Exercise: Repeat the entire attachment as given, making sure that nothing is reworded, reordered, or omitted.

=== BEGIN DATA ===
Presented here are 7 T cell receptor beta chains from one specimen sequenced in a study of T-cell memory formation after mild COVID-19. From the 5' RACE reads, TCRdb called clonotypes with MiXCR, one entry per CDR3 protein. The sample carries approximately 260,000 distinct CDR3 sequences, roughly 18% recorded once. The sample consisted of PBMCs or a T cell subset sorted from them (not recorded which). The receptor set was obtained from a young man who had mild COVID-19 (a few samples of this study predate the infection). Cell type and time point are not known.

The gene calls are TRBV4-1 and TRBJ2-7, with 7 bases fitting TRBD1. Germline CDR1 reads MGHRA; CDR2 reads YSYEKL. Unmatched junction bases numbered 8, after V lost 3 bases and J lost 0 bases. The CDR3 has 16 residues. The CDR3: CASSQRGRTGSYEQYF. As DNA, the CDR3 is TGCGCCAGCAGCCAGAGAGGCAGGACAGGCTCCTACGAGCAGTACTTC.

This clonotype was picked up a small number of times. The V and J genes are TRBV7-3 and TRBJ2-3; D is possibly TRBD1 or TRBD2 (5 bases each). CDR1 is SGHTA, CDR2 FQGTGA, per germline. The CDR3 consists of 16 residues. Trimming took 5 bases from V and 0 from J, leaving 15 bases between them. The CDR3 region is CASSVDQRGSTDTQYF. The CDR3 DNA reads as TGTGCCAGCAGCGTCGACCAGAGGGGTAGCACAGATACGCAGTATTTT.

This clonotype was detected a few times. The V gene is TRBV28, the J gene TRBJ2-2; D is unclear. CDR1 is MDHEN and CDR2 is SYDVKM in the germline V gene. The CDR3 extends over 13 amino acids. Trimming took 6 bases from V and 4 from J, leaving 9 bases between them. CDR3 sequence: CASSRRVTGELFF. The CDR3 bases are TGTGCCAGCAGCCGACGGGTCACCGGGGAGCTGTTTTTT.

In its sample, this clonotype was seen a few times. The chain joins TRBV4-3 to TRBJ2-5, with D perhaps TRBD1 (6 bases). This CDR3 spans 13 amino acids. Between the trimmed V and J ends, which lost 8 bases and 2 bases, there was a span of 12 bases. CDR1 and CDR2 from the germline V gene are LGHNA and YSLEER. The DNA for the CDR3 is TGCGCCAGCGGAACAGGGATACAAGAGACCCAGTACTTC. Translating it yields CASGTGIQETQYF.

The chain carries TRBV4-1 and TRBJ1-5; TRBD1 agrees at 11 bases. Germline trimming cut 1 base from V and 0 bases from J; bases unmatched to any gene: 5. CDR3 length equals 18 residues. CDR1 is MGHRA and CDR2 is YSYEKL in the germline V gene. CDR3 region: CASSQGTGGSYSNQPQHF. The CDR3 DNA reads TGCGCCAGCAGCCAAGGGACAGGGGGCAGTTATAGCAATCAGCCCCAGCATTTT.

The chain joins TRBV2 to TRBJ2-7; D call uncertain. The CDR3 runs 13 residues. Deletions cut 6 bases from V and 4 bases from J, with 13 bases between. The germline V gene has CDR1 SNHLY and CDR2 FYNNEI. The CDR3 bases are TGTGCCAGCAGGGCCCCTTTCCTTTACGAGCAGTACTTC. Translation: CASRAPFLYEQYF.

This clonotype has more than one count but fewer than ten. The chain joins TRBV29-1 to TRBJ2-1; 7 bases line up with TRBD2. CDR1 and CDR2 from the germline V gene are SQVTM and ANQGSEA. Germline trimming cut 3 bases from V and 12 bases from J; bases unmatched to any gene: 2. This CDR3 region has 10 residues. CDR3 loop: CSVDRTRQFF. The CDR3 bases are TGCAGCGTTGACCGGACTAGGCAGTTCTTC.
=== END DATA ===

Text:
Presented here are 7 T cell receptor beta chains from one specimen sequenced in a study of T-cell memory formation after mild COVID-19. From the 5' RACE reads, TCRdb called clonotypes with MiXCR, one entry per CDR3 protein. The sample carries approximately 260,000 distinct CDR3 sequences, roughly 18% recorded once. The sample consisted of PBMCs or a T cell subset sorted from them (not recorded which). The receptor set was obtained from a young man who had mild COVID-19 (a few samples of this study predate the infection). Cell type and time point are not known.

The gene calls are TRBV4-1 and TRBJ2-7, with 7 bases fitting TRBD1. Germline CDR1 reads MGHRA; CDR2 reads YSYEKL. Unmatched junction bases numbered 8, after V lost 3 bases and J lost 0 bases. The CDR3 has 16 residues. The CDR3: CASSQRGRTGSYEQYF. As DNA, the CDR3 is TGCGCCAGCAGCCAGAGAGGCAGGACAGGCTCCTACGAGCAGTACTTC.

This clonotype was picked up a small number of times. The V and J genes are TRBV7-3 and TRBJ2-3; D is possibly TRBD1 or TRBD2 (5 bases each). CDR1 is SGHTA, CDR2 FQGTGA, per germline. The CDR3 consists of 16 residues. Trimming took 5 bases from V and 0 from J, leaving 15 bases between them. The CDR3 region is CASSVDQRGSTDTQYF. The CDR3 DNA reads as TGTGCCAGCAGCGTCGACCAGAGGGGTAGCACAGATACGCAGTATTTT.

This clonotype was detected a few times. The V gene is TRBV28, the J gene TRBJ2-2; D is unclear. CDR1 is MDHEN and CDR2 is SYDVKM in the germline V gene. The CDR3 extends over 13 amino acids. Trimming took 6 bases from V and 4 from J, leaving 9 bases between them. CDR3 sequence: CASSRRVTGELFF. The CDR3 bases are TGTGCCAGCAGCCGACGGGTCACCGGGGAGCTGTTTTTT.

In its sample, this clonotype was seen a few times. The chain joins TRBV4-3 to TRBJ2-5, with D perhaps TRBD1 (6 bases). This CDR3 spans 13 amino acids. Between the trimmed V and J ends, which lost 8 bases and 2 bases, there was a span of 12 bases. CDR1 and CDR2 from the germline V gene are LGHNA and YSLEER. The DNA for the CDR3 is TGCGCCAGCGGAACAGGGATACAAGAGACCCAGTACTTC. Translating it yields CASGTGIQETQYF.

The chain carries TRBV4-1 and TRBJ1-5; TRBD1 agrees at 11 bases. Germline trimming cut 1 base from V and 0 bases from J; bases unmatched to any gene: 5. CDR3 length equals 18 residues. CDR1 is MGHRA and CDR2 is YSYEKL in the germline V gene. CDR3 region: CASSQGTGGSYSNQPQHF. The CDR3 DNA reads TGCGCCAGCAGCCAAGGGACAGGGGGCAGTTATAGCAATCAGCCCCAGCATTTT.

The chain joins TRBV2 to TRBJ2-7; D call uncertain. The CDR3 runs 13 residues. Deletions cut 6 bases from V and 4 bases from J, with 13 bases between. The germline V gene has CDR1 SNHLY and CDR2 FYNNEI. The CDR3 bases are TGTGCCAGCAGGGCCCCTTTCCTTTACGAGCAGTACTTC. Translation: CASRAPFLYEQYF.

This clonotype has more than one count but fewer than ten. The chain joins TRBV29-1 to TRBJ2-1; 7 bases line up with TRBD2. CDR1 and CDR2 from the germline V gene are SQVTM and ANQGSEA. Germline trimming cut 3 bases from V and 12 bases from J; bases unmatched to any gene: 2. This CDR3 region has 10 residues. CDR3 loop: CSVDRTRQFF. The CDR3 bases are TGCAGCGTTGACCGGACTAGGCAGTTCTTC.